The Secret Your Morning Show Doesn’t Know

A No-Nonsense Marketing Smart Tip August 24, 2005

What do American Idol, Reality TV, video games, and hyper-paced summer blockbusters have in common, besides their outrageous popularity? As Steven Johnson writes in the new book Everything Bad is Good For You, all of these things challenge the mind and engage the consumer.

So what does “engagement” have to do with your morning show? Everything. See, an engaged listener is an involved one. He or she is that much more likely to listen and keep listening and come back to listen again later.

How to make things more Engaging

Three ways: Multi-threading, Complexity, and Mystery.

“Multi-threading” is the weaving of plot points through a show, story elements which leave something unknown so the audience has to “fill in” the details. Compare the number of story lines on an episode of The Sopranos with a show from the “good old days” like, say, Fantasy Island. The latter had a simple plot with one story line and it began and ended with that episode. In The Sopranos, however, there are overlapping story lines, virtually none of which begin or end in any given episode. The audience has a history with the show and “fills in” the details. And that “filling in” is a form of engagement.

“Complexity” means there are layers of content that exist simultaneously. It means not everything is meant to be understood by everyone. Part of the fun is figuring out just what’s happening, the way you solve a puzzle. As the creator of densely-layered The Simpsons said, “your attention will be rewarded.”

“Mystery” means we don’t know what’s going to happen next. This is the source of suspense and drama and tension and exactly the kind of water-cooler talk that turns a show like American Idol into a national phenomenon. Reality shows are often referred to as “games,” and much like video games we are playing along, even if it’s only in our mind. “Mystery” can be facilitated by “teasing” as long as teasing is done right – that is, if you don’t reveal the best part of what you’re teasing.

Now score today’s morning show on these three factors? How much can you find?

The “Topical” Obsession

The problem with many Morning Shows is that they excel only in the one area they’re told to excel in, the topical.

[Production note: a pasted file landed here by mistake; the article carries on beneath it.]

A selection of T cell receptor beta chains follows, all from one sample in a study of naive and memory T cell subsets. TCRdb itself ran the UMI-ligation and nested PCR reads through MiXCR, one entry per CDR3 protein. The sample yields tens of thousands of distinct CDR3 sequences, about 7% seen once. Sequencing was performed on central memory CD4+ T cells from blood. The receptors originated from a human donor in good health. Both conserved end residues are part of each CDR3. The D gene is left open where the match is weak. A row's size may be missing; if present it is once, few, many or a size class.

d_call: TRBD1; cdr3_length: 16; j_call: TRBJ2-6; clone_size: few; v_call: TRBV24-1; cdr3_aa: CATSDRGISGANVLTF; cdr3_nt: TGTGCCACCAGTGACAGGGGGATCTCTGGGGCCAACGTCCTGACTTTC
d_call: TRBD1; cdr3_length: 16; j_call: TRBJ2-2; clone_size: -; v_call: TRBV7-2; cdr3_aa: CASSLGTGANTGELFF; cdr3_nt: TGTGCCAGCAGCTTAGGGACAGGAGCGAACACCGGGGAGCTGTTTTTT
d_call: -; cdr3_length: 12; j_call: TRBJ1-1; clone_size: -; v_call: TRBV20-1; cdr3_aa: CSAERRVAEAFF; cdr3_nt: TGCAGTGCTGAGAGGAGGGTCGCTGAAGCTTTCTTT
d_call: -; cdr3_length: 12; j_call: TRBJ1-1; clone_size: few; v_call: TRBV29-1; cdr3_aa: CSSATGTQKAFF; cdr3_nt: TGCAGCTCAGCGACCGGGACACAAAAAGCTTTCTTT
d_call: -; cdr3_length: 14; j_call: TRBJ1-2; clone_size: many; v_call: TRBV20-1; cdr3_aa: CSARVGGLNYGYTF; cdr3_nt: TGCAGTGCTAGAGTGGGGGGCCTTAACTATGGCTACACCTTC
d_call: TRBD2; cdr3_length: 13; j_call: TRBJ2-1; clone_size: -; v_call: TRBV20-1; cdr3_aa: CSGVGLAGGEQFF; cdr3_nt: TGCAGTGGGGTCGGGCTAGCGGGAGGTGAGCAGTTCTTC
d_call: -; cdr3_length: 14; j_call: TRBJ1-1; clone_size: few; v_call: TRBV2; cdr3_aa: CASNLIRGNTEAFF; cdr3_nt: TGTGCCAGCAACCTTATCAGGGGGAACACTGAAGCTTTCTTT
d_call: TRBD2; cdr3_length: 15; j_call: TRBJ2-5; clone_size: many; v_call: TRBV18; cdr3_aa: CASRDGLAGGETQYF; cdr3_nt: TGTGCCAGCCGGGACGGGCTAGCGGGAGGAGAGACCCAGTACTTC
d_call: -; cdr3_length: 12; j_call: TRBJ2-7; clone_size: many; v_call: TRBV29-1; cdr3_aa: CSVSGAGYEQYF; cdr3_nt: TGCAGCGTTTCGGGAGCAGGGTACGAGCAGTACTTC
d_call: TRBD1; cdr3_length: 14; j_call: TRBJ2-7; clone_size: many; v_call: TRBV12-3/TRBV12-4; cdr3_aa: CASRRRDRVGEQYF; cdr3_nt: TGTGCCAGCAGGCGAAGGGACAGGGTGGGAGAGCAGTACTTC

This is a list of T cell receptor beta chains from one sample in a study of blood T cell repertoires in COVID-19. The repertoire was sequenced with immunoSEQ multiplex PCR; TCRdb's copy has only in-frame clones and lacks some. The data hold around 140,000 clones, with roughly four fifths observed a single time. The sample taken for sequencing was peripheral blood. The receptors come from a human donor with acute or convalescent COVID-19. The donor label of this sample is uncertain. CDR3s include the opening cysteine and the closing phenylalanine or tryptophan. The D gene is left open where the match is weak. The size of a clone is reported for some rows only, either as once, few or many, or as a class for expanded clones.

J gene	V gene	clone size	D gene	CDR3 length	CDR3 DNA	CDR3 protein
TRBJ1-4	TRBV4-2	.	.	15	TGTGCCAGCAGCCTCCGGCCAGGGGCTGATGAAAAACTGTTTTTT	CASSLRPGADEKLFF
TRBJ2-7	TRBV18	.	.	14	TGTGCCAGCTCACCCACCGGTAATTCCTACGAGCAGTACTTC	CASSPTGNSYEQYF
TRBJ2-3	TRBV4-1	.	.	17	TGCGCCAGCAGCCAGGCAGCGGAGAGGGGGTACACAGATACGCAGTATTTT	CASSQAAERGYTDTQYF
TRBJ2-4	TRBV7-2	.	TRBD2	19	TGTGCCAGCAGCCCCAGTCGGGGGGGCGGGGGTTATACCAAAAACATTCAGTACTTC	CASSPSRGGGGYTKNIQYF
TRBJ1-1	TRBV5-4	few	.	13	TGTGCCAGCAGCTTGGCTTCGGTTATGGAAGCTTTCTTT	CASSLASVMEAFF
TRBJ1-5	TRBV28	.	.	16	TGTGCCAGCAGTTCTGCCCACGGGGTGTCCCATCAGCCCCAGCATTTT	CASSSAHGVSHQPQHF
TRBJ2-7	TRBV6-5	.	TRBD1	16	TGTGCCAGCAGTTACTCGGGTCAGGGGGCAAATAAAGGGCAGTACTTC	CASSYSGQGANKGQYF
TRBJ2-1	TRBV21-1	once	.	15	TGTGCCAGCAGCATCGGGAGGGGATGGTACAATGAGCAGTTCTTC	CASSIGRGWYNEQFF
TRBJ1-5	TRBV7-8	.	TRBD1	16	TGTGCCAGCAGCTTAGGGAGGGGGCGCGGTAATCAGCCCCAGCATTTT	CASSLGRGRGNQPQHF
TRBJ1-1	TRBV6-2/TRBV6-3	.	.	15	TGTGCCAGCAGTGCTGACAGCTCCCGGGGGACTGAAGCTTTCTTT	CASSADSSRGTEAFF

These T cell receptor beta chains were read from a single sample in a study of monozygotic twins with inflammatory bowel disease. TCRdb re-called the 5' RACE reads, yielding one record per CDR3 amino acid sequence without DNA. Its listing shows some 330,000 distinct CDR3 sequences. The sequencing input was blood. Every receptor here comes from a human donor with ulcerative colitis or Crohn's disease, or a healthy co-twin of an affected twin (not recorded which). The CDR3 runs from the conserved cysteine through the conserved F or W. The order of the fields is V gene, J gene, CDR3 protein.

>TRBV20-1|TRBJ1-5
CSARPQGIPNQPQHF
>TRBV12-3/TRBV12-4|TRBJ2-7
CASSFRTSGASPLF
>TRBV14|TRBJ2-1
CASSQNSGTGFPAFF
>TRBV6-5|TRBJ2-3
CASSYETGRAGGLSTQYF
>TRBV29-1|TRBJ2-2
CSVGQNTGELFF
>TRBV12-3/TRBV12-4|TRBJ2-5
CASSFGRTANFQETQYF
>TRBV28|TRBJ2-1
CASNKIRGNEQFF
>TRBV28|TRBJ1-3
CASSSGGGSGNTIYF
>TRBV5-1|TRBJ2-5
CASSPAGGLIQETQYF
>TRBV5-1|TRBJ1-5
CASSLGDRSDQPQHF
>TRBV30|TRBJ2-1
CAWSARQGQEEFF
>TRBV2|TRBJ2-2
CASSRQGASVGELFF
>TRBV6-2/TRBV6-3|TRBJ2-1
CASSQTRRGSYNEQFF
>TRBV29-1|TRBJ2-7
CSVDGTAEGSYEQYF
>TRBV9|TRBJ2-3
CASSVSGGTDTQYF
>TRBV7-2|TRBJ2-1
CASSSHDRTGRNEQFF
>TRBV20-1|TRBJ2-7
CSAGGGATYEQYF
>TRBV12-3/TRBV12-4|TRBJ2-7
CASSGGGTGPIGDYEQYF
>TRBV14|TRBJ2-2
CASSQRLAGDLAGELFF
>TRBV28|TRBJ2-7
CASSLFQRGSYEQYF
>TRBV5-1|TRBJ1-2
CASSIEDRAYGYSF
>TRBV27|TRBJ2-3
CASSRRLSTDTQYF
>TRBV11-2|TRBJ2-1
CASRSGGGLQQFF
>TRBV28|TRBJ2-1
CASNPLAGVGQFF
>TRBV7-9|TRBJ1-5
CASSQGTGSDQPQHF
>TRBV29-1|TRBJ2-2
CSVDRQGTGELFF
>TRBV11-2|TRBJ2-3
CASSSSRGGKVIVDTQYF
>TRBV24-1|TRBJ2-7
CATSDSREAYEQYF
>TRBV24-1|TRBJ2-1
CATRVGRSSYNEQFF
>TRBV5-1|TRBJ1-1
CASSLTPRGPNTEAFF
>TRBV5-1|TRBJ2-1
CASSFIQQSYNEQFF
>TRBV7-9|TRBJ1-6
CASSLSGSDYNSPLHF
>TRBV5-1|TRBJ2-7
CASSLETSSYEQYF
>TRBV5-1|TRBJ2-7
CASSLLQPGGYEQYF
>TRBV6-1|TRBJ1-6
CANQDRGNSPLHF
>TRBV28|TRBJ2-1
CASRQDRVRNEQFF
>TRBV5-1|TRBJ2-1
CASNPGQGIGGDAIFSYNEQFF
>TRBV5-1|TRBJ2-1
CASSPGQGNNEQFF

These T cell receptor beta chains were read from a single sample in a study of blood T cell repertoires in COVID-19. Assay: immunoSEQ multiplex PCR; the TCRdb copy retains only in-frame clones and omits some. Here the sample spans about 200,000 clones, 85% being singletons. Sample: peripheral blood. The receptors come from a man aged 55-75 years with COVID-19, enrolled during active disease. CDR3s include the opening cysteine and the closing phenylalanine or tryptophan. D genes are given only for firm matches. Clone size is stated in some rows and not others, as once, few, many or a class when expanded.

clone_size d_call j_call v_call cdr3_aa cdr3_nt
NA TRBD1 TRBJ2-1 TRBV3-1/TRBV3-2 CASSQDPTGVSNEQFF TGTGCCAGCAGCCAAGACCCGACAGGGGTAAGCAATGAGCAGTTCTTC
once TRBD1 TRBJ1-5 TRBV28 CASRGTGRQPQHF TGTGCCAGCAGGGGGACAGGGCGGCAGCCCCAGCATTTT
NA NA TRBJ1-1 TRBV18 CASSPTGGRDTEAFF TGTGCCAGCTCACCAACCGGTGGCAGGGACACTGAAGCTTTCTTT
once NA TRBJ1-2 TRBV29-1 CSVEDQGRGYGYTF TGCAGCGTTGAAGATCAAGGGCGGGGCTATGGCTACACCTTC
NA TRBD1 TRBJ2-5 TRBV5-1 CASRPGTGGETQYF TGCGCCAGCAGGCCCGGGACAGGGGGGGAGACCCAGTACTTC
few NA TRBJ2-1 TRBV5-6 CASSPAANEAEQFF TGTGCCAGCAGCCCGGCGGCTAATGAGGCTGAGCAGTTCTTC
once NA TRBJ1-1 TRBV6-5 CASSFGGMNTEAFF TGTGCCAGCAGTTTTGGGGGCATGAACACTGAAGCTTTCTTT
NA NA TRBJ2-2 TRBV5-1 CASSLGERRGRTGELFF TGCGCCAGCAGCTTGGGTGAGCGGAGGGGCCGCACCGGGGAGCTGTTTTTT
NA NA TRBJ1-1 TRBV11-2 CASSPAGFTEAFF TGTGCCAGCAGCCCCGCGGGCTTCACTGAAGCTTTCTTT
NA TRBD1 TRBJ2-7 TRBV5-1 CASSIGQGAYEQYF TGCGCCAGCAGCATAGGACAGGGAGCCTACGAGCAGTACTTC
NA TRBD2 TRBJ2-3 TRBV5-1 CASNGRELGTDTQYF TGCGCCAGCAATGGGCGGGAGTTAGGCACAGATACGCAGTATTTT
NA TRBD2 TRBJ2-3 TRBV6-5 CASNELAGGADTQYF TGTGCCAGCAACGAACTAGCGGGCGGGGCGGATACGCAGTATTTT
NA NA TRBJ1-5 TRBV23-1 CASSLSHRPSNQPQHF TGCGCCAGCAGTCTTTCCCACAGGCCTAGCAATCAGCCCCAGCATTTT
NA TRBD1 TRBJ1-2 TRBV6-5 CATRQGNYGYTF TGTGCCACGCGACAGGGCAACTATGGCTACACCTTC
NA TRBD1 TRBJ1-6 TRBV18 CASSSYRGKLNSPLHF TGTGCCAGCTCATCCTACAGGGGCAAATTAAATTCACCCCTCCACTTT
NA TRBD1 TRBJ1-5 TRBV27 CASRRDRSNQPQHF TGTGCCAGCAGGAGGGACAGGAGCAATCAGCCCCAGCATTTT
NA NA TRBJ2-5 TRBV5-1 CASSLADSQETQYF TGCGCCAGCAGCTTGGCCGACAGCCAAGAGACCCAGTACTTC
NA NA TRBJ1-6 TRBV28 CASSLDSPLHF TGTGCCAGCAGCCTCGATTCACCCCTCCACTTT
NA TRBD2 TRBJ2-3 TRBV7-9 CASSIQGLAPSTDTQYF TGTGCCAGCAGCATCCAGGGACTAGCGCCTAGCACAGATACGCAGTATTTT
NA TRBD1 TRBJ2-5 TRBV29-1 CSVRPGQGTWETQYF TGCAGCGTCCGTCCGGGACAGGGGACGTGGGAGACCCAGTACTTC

The upside of “topical” is that you’re talking about what’s on everybody’s lips. The downside is that what’s on those lips may be a mile wide but it’s an inch deep and it changes daily. This automatically inclines your morning show towards the same kind of disposability that makes the local paper ripe for bird cage-lining after one short day. Sure, people listen to you in part because you’re topical but if that’s the only reason, then you’re only as good as your topics and you won’t control your show, current events will.

Put another way, there’s no “repeat value” in the average morning show. If I hear it today, it’s not relevant tomorrow. Every day is just like every other, an episode of Fantasy Island. There is no “multi-threading,” no “filling in,” few demands placed on the minds of the audience, no layers, no mystery, no challenge.

If your morning show only obsesses on echoing back to listeners what they’re talking about, then why do they need you?

“Engaging” means Repeat-worthy

Look around. The best forms of entertainment always contain “repeat value.” When we buy an mp3 player what we’re really buying is a means of repeating value. It’s why we buy DVD’s and CD’s, it’s why Seinfeld is priceless in syndication, it’s why we spend an average of 40 hours playing one video game. It’s why we keep coming back to Survivor and American Idol and Big Brother, all of which contain not one ounce of topicality. It’s why the “hits” exist.

What makes something repeatable? Complexity, story, relationships, new layers of experience unfolding like the layers of an onion (but without the tears).

Together, these factors add up to one word: Engagement. It takes a special kind of engagement to buy the Star Wars movie you’ve seen dozens of times, and it’s exactly that kind that your morning show must aspire to.

Topicality is in-the-moment, but the truly great Morning Shows are the stories which blossom over time.

And a good story is bigger than any moment. A good story is always worth repeating.

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